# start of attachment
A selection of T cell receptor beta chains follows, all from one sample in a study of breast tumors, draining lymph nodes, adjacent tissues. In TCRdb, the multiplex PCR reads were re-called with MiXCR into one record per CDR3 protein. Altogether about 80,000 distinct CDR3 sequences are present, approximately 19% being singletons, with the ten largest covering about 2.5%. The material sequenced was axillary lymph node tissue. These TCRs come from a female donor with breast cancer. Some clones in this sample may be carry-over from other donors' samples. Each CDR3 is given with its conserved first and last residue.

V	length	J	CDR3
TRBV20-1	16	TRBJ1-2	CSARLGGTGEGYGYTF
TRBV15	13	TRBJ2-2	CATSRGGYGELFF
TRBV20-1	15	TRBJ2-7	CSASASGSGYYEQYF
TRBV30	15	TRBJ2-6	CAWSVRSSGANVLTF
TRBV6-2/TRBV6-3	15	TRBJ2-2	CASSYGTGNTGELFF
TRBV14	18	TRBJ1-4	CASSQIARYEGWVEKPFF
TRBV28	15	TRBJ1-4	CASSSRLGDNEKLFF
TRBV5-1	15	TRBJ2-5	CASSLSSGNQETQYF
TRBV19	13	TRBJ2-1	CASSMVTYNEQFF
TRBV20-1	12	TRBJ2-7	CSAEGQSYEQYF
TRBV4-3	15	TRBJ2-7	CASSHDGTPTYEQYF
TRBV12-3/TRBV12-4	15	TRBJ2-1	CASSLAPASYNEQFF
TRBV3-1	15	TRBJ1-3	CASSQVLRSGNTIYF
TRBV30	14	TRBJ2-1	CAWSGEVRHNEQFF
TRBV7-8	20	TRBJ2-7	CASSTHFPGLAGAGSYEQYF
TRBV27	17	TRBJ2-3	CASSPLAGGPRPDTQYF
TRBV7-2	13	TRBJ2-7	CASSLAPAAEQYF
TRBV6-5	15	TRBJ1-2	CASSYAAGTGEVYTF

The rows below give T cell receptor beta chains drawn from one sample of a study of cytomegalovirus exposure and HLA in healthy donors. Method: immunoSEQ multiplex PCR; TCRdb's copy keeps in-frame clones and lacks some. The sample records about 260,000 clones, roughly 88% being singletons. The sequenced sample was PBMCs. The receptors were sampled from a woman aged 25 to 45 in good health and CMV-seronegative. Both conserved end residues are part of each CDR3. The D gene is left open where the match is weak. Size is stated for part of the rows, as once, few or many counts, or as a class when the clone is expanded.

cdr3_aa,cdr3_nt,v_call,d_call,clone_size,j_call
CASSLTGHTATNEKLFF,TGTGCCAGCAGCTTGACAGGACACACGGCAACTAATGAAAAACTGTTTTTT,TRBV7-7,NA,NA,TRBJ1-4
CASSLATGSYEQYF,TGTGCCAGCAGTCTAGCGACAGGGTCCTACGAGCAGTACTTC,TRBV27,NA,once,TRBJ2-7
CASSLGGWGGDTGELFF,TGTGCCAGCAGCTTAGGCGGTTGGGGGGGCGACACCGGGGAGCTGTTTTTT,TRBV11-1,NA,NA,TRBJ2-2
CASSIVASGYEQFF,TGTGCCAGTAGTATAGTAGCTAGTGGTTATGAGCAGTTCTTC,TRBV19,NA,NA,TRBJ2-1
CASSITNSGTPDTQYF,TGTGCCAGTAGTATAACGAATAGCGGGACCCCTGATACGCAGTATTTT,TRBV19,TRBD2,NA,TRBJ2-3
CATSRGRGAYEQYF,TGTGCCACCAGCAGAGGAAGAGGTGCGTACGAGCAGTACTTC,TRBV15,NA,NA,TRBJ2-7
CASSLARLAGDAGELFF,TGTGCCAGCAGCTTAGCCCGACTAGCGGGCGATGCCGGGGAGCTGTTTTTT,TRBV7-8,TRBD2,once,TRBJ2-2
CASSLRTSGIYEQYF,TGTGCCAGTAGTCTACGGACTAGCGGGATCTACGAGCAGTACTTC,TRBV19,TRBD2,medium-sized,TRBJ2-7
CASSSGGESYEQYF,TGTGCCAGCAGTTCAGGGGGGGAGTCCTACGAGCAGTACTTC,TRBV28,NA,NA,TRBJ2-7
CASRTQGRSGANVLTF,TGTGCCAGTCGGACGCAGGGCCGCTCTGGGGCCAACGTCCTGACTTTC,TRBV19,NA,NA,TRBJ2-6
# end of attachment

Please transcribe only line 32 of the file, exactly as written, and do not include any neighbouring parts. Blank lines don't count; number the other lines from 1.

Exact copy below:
CASRTQGRSGANVLTF,TGTGCCAGTCGGACGCAGGGCCGCTCTGGGGCCAACGTCCTGACTTTC,TRBV19,NA,NA,TRBJ2-6